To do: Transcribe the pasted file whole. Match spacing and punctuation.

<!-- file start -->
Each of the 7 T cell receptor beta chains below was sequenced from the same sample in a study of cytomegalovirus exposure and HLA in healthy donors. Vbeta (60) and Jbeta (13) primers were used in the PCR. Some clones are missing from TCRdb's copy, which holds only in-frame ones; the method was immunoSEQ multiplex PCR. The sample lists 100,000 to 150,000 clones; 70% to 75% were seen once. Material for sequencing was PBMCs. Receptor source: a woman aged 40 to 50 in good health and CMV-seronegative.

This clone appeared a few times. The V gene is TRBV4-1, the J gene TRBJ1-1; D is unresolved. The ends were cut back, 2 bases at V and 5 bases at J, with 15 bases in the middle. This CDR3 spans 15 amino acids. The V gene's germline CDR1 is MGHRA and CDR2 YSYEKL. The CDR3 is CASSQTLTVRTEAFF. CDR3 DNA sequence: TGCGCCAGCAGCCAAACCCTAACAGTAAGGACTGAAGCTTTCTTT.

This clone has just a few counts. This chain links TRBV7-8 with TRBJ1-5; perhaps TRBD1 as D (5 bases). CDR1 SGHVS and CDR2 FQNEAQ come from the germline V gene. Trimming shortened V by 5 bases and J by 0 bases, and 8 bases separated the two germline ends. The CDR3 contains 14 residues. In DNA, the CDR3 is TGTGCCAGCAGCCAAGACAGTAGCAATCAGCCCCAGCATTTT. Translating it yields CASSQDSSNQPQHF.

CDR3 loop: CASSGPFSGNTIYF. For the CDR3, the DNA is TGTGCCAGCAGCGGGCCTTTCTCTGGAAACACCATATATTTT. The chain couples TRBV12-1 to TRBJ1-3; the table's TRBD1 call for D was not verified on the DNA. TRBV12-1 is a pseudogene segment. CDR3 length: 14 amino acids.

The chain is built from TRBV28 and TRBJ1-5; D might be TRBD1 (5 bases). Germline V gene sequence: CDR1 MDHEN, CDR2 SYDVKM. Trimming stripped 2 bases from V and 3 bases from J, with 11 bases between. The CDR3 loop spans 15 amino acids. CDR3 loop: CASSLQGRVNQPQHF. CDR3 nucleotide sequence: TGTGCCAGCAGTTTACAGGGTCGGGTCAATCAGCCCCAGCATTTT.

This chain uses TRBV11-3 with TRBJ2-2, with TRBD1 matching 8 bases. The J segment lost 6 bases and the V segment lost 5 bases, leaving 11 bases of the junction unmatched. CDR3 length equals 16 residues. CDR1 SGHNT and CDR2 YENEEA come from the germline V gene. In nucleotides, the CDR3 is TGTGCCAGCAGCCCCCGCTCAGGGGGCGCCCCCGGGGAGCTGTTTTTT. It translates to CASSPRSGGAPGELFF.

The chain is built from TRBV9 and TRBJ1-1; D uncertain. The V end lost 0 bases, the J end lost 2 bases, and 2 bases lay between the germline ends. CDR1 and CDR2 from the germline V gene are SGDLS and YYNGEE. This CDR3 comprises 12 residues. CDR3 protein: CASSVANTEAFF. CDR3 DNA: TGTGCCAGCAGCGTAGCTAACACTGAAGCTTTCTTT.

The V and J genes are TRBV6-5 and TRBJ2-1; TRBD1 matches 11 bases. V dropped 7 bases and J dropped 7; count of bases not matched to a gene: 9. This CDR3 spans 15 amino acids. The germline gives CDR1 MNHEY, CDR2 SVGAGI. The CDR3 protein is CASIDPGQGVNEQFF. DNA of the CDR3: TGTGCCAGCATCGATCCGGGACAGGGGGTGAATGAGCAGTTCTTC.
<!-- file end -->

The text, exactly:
Each of the 7 T cell receptor beta chains below was sequenced from the same sample in a study of cytomegalovirus exposure and HLA in healthy donors. Vbeta (60) and Jbeta (13) primers were used in the PCR. Some clones are missing from TCRdb's copy, which holds only in-frame ones; the method was immunoSEQ multiplex PCR. The sample lists 100,000 to 150,000 clones; 70% to 75% were seen once. Material for sequencing was PBMCs. Receptor source: a woman aged 40 to 50 in good health and CMV-seronegative.

This clone appeared a few times. The V gene is TRBV4-1, the J gene TRBJ1-1; D is unresolved. The ends were cut back, 2 bases at V and 5 bases at J, with 15 bases in the middle. This CDR3 spans 15 amino acids. The V gene's germline CDR1 is MGHRA and CDR2 YSYEKL. The CDR3 is CASSQTLTVRTEAFF. CDR3 DNA sequence: TGCGCCAGCAGCCAAACCCTAACAGTAAGGACTGAAGCTTTCTTT.

This clone has just a few counts. This chain links TRBV7-8 with TRBJ1-5; perhaps TRBD1 as D (5 bases). CDR1 SGHVS and CDR2 FQNEAQ come from the germline V gene. Trimming shortened V by 5 bases and J by 0 bases, and 8 bases separated the two germline ends. The CDR3 contains 14 residues. In DNA, the CDR3 is TGTGCCAGCAGCCAAGACAGTAGCAATCAGCCCCAGCATTTT. Translating it yields CASSQDSSNQPQHF.

CDR3 loop: CASSGPFSGNTIYF. For the CDR3, the DNA is TGTGCCAGCAGCGGGCCTTTCTCTGGAAACACCATATATTTT. The chain couples TRBV12-1 to TRBJ1-3; the table's TRBD1 call for D was not verified on the DNA. TRBV12-1 is a pseudogene segment. CDR3 length: 14 amino acids.

The chain is built from TRBV28 and TRBJ1-5; D might be TRBD1 (5 bases). Germline V gene sequence: CDR1 MDHEN, CDR2 SYDVKM. Trimming stripped 2 bases from V and 3 bases from J, with 11 bases between. The CDR3 loop spans 15 amino acids. CDR3 loop: CASSLQGRVNQPQHF. CDR3 nucleotide sequence: TGTGCCAGCAGTTTACAGGGTCGGGTCAATCAGCCCCAGCATTTT.

This chain uses TRBV11-3 with TRBJ2-2, with TRBD1 matching 8 bases. The J segment lost 6 bases and the V segment lost 5 bases, leaving 11 bases of the junction unmatched. CDR3 length equals 16 residues. CDR1 SGHNT and CDR2 YENEEA come from the germline V gene. In nucleotides, the CDR3 is TGTGCCAGCAGCCCCCGCTCAGGGGGCGCCCCCGGGGAGCTGTTTTTT. It translates to CASSPRSGGAPGELFF.

The chain is built from TRBV9 and TRBJ1-1; D uncertain. The V end lost 0 bases, the J end lost 2 bases, and 2 bases lay between the germline ends. CDR1 and CDR2 from the germline V gene are SGDLS and YYNGEE. This CDR3 comprises 12 residues. CDR3 protein: CASSVANTEAFF. CDR3 DNA: TGTGCCAGCAGCGTAGCTAACACTGAAGCTTTCTTT.

The V and J genes are TRBV6-5 and TRBJ2-1; TRBD1 matches 11 bases. V dropped 7 bases and J dropped 7; count of bases not matched to a gene: 9. This CDR3 spans 15 amino acids. The germline gives CDR1 MNHEY, CDR2 SVGAGI. The CDR3 protein is CASIDPGQGVNEQFF. DNA of the CDR3: TGTGCCAGCATCGATCCGGGACAGGGGGTGAATGAGCAGTTCTTC.